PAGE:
Mucosal Langerhans cells (LCs) originate from pre-dendritic cells and monocytes. However, the mechanisms involved in their in situ development remain unclear. Here, we demonstrate that the differentiation of murine mucosal LCs is a two-step process. In the lamina propria, signaling via BMP7-ALK3 promotes translocation of LC precursors to the epithelium. Within the epithelium, TGF-β1 finalizes LC differentiation, and ALK5 is crucial to this process. Moreover, the local microbiota has a major impact on the development of mucosal LCs, whereas LCs in turn maintain mucosal homeostasis and prevent tissue destruction. These results reveal the differential and sequential role of TGF-β1 and BMP7 in LC differentiation and highlight the intimate interplay of LCs with the microbiota.
JCI insight 2017 SEP

Endothelium-derived extracellular vesicles promote splenic monocyte mobilization in myocardial infarction.

Akbar N et al.


Transcriptionally activated monocytes are recruited to the heart after acute myocardial infarction (AMI). After AMI in mice and humans, the number of extracellular vesicles (EVs) increased acutely. In humans, EV number correlated closely with the extent of myocardial injury. We hypothesized that EVs mediate splenic monocyte mobilization and program transcription following AMI. Some plasma EVs bear endothelial cell (EC) integrins, and both proinflammatory stimulation of ECs and AMI significantly increased VCAM-1-positive EV release. Injected EC-EVs localized to the spleen and interacted with, and mobilized, splenic monocytes in otherwise naive, healthy animals. Analysis of human plasma EV-associated miRNA showed 12 markedly enriched miRNAs after AMI; functional enrichment analyses identified 1,869 putative mRNA targets, which regulate relevant cellular functions (e.g., proliferation and cell movement). Furthermore, gene ontology termed positive chemotaxis as the most enriched pathway for the miRNA-mRNA targets. Among the identified EV miRNAs, EC-associated miRNA-126-3p and -5p were highly regulated after AMI. miRNA-126-3p and -5p regulate cell adhesion- and chemotaxis-associated genes, including the negative regulator of cell motility, plexin-B2. EC-EV exposure significantly downregulated plexin-B2 mRNA in monocytes and upregulated motility integrin ITGB2. These findings identify EVs as a possible novel signaling pathway by linking ischemic myocardium with monocyte mobilization and transcriptional activation following AMI.
Nature medicine 2016 JUL

Activation of the reward system boosts innate and adaptive immunity.

Ben-Shaanan TL et al.


Positive expectations contribute to the clinical benefits of the placebo effect. Such positive expectations are mediated by the brain's reward system; however, it remains unknown whether and how reward system activation affects the body's physiology and, specifically, immunity. Here we show that activation of the ventral tegmental area (VTA), a key component of the reward system, strengthens immunological host defense. We used 'designer receptors exclusively activated by designer drugs' (DREADDs) to directly activate dopaminergic neurons in the mouse VTA and characterized the subsequent immune response after exposure to bacteria (Escherichia coli), using time-of-flight mass cytometry (CyTOF) and functional assays. We found an increase in innate and adaptive immune responses that were manifested by enhanced antibacterial activity of monocytes and macrophages, reduced in vivo bacterial load and a heightened T cell response in the mouse model of delayed-type hypersensitivity. By chemically ablating the sympathetic nervous system (SNS), we showed that the reward system's effects on immunity are, at least partly, mediated by the SNS. Thus, our findings establish a causal relationship between the activity of the VTA and the immune response to bacterial infection.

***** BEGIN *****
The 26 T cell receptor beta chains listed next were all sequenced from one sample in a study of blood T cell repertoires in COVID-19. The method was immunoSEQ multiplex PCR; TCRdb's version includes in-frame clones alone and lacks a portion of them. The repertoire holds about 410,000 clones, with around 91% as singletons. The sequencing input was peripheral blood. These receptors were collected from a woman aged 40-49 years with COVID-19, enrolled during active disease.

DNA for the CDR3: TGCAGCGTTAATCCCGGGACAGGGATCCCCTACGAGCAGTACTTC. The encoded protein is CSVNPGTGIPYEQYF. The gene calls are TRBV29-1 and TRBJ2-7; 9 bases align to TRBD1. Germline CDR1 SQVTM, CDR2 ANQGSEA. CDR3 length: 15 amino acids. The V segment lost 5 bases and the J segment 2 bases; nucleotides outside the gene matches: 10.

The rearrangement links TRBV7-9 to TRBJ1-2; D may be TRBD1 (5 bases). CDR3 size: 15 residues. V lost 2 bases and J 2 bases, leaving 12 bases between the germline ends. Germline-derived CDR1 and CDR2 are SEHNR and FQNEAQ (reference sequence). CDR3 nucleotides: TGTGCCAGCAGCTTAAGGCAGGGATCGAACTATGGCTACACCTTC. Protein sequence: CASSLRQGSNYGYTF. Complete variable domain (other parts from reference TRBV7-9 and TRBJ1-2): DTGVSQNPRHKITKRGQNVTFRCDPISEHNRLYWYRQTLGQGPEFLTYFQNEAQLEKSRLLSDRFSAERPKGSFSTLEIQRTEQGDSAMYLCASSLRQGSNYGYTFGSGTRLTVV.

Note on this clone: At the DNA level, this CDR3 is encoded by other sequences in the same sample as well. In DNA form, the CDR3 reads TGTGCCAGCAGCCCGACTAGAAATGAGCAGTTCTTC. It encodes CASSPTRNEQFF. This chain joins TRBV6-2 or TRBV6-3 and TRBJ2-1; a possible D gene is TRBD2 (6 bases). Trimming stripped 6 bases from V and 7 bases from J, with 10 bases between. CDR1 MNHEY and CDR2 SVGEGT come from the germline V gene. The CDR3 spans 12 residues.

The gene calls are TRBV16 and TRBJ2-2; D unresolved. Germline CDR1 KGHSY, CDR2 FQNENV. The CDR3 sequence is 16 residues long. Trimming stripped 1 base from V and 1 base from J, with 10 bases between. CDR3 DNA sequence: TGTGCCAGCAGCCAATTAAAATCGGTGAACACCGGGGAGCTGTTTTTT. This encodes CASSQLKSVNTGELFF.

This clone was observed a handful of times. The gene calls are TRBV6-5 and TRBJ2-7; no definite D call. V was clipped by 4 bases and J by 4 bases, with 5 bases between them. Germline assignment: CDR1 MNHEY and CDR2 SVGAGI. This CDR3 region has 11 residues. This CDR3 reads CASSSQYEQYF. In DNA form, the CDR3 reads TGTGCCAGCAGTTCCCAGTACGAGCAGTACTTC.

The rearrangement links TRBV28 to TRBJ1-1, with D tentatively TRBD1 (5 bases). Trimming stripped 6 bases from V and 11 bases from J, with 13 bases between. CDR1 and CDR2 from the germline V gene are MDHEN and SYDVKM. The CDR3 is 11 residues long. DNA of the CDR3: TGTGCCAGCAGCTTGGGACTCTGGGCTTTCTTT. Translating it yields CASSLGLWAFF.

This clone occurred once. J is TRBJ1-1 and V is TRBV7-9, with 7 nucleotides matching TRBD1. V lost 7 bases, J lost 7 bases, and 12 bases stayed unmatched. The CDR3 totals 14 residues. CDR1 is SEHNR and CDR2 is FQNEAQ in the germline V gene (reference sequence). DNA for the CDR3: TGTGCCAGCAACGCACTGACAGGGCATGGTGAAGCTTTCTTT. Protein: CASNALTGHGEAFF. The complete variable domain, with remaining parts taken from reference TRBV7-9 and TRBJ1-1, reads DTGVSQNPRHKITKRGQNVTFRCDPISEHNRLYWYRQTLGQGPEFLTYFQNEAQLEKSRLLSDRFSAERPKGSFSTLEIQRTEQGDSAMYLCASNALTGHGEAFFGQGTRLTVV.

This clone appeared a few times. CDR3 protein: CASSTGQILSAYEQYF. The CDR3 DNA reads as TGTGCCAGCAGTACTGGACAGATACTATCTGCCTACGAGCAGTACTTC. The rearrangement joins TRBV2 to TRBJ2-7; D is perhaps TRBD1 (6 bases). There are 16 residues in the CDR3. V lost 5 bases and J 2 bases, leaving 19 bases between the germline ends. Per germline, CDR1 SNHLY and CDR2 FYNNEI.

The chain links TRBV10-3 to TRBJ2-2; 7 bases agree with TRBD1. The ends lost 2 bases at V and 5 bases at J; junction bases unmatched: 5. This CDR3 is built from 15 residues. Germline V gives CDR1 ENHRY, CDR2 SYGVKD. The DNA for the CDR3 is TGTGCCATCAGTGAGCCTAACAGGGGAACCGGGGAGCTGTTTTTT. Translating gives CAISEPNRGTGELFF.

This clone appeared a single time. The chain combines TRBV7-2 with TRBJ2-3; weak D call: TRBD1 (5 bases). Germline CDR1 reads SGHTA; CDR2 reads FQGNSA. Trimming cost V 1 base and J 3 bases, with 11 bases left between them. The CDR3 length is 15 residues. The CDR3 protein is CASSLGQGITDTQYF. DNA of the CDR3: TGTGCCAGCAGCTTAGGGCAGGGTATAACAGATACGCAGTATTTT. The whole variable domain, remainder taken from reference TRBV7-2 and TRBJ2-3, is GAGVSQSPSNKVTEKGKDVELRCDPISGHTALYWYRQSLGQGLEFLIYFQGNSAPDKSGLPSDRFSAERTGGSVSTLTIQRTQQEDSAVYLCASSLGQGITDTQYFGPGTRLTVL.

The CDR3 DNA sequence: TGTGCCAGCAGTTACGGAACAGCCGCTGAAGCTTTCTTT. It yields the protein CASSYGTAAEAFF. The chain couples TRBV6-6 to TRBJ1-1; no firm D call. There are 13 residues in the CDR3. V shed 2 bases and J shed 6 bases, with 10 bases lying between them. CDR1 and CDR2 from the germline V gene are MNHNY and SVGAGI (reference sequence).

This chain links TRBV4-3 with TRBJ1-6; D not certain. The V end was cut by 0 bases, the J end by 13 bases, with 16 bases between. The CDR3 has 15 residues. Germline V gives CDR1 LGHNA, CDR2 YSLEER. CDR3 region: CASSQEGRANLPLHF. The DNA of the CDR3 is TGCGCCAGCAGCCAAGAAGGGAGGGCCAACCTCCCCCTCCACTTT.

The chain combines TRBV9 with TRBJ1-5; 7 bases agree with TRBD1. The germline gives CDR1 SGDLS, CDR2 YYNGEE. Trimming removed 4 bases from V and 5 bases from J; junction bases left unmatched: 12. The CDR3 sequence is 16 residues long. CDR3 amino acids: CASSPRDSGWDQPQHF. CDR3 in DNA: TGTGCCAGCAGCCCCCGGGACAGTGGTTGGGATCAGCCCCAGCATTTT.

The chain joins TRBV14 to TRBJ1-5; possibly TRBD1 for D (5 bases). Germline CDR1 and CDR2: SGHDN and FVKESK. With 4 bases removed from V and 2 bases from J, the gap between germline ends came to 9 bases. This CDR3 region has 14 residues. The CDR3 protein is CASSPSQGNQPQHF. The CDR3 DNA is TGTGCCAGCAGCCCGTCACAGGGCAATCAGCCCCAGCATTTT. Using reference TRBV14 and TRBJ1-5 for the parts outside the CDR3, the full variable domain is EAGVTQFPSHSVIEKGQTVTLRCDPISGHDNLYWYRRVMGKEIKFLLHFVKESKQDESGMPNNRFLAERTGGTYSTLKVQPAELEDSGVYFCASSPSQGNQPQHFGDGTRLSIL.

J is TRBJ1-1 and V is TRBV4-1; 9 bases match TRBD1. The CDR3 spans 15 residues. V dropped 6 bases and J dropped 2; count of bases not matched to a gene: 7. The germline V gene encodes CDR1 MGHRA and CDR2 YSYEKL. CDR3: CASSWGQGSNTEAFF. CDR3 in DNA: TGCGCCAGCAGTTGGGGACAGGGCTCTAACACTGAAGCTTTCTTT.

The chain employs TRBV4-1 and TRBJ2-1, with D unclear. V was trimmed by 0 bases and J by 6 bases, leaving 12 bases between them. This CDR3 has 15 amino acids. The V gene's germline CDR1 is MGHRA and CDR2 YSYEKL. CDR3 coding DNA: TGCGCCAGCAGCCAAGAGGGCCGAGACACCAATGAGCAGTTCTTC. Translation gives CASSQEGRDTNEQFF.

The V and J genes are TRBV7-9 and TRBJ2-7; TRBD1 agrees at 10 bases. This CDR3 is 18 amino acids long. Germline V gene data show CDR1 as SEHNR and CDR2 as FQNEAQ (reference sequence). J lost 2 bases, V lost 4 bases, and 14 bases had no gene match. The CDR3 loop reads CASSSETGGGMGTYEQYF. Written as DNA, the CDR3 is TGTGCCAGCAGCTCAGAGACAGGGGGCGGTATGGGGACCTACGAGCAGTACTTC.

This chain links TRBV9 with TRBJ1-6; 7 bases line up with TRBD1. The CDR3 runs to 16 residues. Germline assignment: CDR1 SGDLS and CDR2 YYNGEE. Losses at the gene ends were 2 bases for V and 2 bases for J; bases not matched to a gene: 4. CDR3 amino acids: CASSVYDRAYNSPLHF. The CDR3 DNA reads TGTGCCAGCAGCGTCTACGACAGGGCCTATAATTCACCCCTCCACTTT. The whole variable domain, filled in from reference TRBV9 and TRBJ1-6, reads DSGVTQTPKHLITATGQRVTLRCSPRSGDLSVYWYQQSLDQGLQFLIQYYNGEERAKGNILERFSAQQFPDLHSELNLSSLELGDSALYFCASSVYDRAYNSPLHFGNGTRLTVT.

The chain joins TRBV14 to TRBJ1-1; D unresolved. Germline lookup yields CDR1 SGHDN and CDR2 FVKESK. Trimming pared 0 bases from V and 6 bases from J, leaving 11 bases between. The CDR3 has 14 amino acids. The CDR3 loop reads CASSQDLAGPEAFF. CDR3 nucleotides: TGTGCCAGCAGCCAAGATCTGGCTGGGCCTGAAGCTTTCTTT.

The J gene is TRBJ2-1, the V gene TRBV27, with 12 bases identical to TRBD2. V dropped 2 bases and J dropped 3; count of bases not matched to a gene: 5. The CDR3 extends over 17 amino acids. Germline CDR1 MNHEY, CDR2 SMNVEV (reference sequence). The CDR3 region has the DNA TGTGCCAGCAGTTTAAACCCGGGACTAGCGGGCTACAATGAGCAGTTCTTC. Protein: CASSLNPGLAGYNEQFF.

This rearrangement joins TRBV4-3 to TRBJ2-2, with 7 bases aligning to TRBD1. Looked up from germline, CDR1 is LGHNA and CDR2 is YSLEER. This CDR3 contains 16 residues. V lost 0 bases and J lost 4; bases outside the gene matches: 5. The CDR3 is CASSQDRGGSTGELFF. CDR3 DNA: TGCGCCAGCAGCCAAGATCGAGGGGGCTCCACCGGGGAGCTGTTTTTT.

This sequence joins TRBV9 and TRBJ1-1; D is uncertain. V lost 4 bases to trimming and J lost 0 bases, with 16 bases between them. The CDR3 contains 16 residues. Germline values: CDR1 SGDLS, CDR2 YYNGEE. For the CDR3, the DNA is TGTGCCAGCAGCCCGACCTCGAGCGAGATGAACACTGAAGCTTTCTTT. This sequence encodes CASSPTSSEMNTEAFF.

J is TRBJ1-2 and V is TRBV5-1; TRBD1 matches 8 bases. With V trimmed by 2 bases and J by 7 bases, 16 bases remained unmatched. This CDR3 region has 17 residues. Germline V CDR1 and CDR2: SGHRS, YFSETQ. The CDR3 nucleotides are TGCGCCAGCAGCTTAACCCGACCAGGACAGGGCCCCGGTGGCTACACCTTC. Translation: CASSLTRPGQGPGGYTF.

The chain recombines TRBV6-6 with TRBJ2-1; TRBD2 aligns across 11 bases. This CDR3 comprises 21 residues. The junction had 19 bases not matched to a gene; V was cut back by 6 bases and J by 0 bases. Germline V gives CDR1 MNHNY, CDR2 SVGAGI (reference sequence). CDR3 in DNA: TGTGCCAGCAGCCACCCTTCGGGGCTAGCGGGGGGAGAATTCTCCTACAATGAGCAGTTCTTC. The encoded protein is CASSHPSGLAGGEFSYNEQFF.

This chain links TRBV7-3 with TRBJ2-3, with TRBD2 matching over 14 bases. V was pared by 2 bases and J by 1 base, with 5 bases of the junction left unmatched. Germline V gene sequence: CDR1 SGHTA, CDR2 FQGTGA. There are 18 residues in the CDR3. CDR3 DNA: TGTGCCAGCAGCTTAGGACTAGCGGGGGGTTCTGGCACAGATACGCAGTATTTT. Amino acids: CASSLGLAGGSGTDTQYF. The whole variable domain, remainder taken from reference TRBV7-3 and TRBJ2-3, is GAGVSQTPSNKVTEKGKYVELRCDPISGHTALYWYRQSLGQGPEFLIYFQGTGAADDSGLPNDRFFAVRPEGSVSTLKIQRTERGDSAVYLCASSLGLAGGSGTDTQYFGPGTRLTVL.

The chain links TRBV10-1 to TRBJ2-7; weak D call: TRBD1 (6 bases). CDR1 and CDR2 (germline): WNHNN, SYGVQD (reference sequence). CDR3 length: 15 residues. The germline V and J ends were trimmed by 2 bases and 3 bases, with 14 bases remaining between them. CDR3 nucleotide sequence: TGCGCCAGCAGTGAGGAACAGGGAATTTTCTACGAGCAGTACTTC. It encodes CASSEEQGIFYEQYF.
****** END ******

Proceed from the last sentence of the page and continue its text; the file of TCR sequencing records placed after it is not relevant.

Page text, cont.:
The Journal of experimental medicine 2016 AUG

GPR91 senses extracellular succinate released from inflammatory macrophages and exacerbates rheumatoid arthritis.

Littlewood-Evans A et al.


When SUCNR1/GPR91-expressing macrophages are activated by inflammatory signals, they change their metabolism and accumulate succinate. In this study, we show that during this activation, macrophages release succinate into the extracellular milieu. They simultaneously up-regulate GPR91, which functions as an autocrine and paracrine sensor for extracellular succinate to enhance IL-1β production. GPR91-deficient mice lack this metabolic sensor and show reduced macrophage activation and production of IL-1β during antigen-induced arthritis. Succinate is abundant in synovial fluids from rheumatoid arthritis (RA) patients, and these fluids elicit IL-1β release from macrophages in a GPR91-dependent manner. Together, we reveal a GPR91/succinate-dependent feed-forward loop of macrophage activation and propose GPR91 antagonists as novel therapeutic principles to treat RA.